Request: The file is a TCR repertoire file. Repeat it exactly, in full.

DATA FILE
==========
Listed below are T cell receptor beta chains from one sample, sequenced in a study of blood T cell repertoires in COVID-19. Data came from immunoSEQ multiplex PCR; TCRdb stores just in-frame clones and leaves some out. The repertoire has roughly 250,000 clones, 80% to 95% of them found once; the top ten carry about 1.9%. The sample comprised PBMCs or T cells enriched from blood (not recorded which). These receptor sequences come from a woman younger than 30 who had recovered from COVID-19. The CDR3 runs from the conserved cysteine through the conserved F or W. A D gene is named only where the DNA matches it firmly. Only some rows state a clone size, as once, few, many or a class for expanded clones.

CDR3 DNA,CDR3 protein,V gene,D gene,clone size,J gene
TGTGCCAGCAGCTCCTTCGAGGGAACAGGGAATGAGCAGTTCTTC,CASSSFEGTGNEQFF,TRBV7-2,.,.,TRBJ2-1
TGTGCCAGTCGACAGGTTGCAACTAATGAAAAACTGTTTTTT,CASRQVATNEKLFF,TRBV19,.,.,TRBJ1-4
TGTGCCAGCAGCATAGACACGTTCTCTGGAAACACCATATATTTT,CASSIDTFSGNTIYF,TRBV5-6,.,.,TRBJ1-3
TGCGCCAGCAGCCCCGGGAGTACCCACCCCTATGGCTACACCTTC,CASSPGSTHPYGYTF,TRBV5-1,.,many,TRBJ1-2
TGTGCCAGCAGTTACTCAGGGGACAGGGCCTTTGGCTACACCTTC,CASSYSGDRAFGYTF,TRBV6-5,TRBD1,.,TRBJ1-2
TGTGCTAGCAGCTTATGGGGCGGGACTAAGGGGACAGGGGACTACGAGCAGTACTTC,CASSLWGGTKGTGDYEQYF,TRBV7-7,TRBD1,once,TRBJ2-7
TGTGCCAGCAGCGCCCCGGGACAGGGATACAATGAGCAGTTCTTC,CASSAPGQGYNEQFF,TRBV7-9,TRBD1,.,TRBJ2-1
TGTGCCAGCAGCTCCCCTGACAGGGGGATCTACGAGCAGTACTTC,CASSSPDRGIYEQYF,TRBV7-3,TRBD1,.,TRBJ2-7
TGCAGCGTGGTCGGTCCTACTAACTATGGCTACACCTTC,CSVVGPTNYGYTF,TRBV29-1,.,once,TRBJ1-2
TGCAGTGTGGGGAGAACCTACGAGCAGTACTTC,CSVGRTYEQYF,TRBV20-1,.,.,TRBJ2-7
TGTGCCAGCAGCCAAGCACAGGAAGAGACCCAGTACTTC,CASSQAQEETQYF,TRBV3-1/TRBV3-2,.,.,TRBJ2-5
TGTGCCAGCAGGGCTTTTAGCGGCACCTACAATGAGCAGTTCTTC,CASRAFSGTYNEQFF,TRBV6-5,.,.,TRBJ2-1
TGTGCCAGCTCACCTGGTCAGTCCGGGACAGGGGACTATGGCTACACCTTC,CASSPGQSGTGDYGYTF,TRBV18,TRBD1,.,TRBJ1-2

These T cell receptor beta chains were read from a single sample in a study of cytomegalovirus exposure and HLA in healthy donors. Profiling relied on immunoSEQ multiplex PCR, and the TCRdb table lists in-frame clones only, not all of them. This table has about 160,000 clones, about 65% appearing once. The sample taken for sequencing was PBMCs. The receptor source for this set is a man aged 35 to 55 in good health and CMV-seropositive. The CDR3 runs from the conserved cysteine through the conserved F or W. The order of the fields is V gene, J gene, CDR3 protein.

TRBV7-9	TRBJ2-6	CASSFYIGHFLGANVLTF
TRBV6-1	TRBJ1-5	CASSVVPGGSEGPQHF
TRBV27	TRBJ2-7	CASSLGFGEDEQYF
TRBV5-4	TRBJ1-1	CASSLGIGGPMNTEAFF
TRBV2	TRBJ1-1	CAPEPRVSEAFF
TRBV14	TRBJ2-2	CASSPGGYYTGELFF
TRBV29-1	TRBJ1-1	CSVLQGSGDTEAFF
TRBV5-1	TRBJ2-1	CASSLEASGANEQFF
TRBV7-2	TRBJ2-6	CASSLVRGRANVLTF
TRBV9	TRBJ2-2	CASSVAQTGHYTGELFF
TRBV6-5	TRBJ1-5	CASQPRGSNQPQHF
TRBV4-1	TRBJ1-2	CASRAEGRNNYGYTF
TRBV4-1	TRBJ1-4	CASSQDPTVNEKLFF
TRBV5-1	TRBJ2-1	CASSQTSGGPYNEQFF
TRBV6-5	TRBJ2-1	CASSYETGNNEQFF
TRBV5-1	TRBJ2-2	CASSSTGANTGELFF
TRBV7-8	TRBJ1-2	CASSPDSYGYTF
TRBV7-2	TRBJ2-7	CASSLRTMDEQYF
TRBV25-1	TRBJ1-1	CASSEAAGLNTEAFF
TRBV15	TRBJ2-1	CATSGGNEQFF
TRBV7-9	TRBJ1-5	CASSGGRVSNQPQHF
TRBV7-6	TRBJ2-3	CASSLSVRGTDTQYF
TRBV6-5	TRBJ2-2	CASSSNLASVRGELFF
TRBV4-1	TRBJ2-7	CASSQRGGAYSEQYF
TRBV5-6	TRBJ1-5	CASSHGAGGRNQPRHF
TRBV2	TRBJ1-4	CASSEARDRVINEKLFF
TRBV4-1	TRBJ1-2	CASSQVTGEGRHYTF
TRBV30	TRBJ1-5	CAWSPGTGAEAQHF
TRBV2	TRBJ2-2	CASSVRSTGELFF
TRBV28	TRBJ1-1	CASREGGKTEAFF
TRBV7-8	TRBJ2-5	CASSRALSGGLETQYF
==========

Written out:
Listed below are T cell receptor beta chains from one sample, sequenced in a study of blood T cell repertoires in COVID-19. Data came from immunoSEQ multiplex PCR; TCRdb stores just in-frame clones and leaves some out. The repertoire has roughly 250,000 clones, 80% to 95% of them found once; the top ten carry about 1.9%. The sample comprised PBMCs or T cells enriched from blood (not recorded which). These receptor sequences come from a woman younger than 30 who had recovered from COVID-19. The CDR3 runs from the conserved cysteine through the conserved F or W. A D gene is named only where the DNA matches it firmly. Only some rows state a clone size, as once, few, many or a class for expanded clones.

CDR3 DNA,CDR3 protein,V gene,D gene,clone size,J gene
TGTGCCAGCAGCTCCTTCGAGGGAACAGGGAATGAGCAGTTCTTC,CASSSFEGTGNEQFF,TRBV7-2,.,.,TRBJ2-1
TGTGCCAGTCGACAGGTTGCAACTAATGAAAAACTGTTTTTT,CASRQVATNEKLFF,TRBV19,.,.,TRBJ1-4
TGTGCCAGCAGCATAGACACGTTCTCTGGAAACACCATATATTTT,CASSIDTFSGNTIYF,TRBV5-6,.,.,TRBJ1-3
TGCGCCAGCAGCCCCGGGAGTACCCACCCCTATGGCTACACCTTC,CASSPGSTHPYGYTF,TRBV5-1,.,many,TRBJ1-2
TGTGCCAGCAGTTACTCAGGGGACAGGGCCTTTGGCTACACCTTC,CASSYSGDRAFGYTF,TRBV6-5,TRBD1,.,TRBJ1-2
TGTGCTAGCAGCTTATGGGGCGGGACTAAGGGGACAGGGGACTACGAGCAGTACTTC,CASSLWGGTKGTGDYEQYF,TRBV7-7,TRBD1,once,TRBJ2-7
TGTGCCAGCAGCGCCCCGGGACAGGGATACAATGAGCAGTTCTTC,CASSAPGQGYNEQFF,TRBV7-9,TRBD1,.,TRBJ2-1
TGTGCCAGCAGCTCCCCTGACAGGGGGATCTACGAGCAGTACTTC,CASSSPDRGIYEQYF,TRBV7-3,TRBD1,.,TRBJ2-7
TGCAGCGTGGTCGGTCCTACTAACTATGGCTACACCTTC,CSVVGPTNYGYTF,TRBV29-1,.,once,TRBJ1-2
TGCAGTGTGGGGAGAACCTACGAGCAGTACTTC,CSVGRTYEQYF,TRBV20-1,.,.,TRBJ2-7
TGTGCCAGCAGCCAAGCACAGGAAGAGACCCAGTACTTC,CASSQAQEETQYF,TRBV3-1/TRBV3-2,.,.,TRBJ2-5
TGTGCCAGCAGGGCTTTTAGCGGCACCTACAATGAGCAGTTCTTC,CASRAFSGTYNEQFF,TRBV6-5,.,.,TRBJ2-1
TGTGCCAGCTCACCTGGTCAGTCCGGGACAGGGGACTATGGCTACACCTTC,CASSPGQSGTGDYGYTF,TRBV18,TRBD1,.,TRBJ1-2

These T cell receptor beta chains were read from a single sample in a study of cytomegalovirus exposure and HLA in healthy donors. Profiling relied on immunoSEQ multiplex PCR, and the TCRdb table lists in-frame clones only, not all of them. This table has about 160,000 clones, about 65% appearing once. The sample taken for sequencing was PBMCs. The receptor source for this set is a man aged 35 to 55 in good health and CMV-seropositive. The CDR3 runs from the conserved cysteine through the conserved F or W. The order of the fields is V gene, J gene, CDR3 protein.

TRBV7-9	TRBJ2-6	CASSFYIGHFLGANVLTF
TRBV6-1	TRBJ1-5	CASSVVPGGSEGPQHF
TRBV27	TRBJ2-7	CASSLGFGEDEQYF
TRBV5-4	TRBJ1-1	CASSLGIGGPMNTEAFF
TRBV2	TRBJ1-1	CAPEPRVSEAFF
TRBV14	TRBJ2-2	CASSPGGYYTGELFF
TRBV29-1	TRBJ1-1	CSVLQGSGDTEAFF
TRBV5-1	TRBJ2-1	CASSLEASGANEQFF
TRBV7-2	TRBJ2-6	CASSLVRGRANVLTF
TRBV9	TRBJ2-2	CASSVAQTGHYTGELFF
TRBV6-5	TRBJ1-5	CASQPRGSNQPQHF
TRBV4-1	TRBJ1-2	CASRAEGRNNYGYTF
TRBV4-1	TRBJ1-4	CASSQDPTVNEKLFF
TRBV5-1	TRBJ2-1	CASSQTSGGPYNEQFF
TRBV6-5	TRBJ2-1	CASSYETGNNEQFF
TRBV5-1	TRBJ2-2	CASSSTGANTGELFF
TRBV7-8	TRBJ1-2	CASSPDSYGYTF
TRBV7-2	TRBJ2-7	CASSLRTMDEQYF
TRBV25-1	TRBJ1-1	CASSEAAGLNTEAFF
TRBV15	TRBJ2-1	CATSGGNEQFF
TRBV7-9	TRBJ1-5	CASSGGRVSNQPQHF
TRBV7-6	TRBJ2-3	CASSLSVRGTDTQYF
TRBV6-5	TRBJ2-2	CASSSNLASVRGELFF
TRBV4-1	TRBJ2-7	CASSQRGGAYSEQYF
TRBV5-6	TRBJ1-5	CASSHGAGGRNQPRHF
TRBV2	TRBJ1-4	CASSEARDRVINEKLFF
TRBV4-1	TRBJ1-2	CASSQVTGEGRHYTF
TRBV30	TRBJ1-5	CAWSPGTGAEAQHF
TRBV2	TRBJ2-2	CASSVRSTGELFF
TRBV28	TRBJ1-1	CASREGGKTEAFF
TRBV7-8	TRBJ2-5	CASSRALSGGLETQYF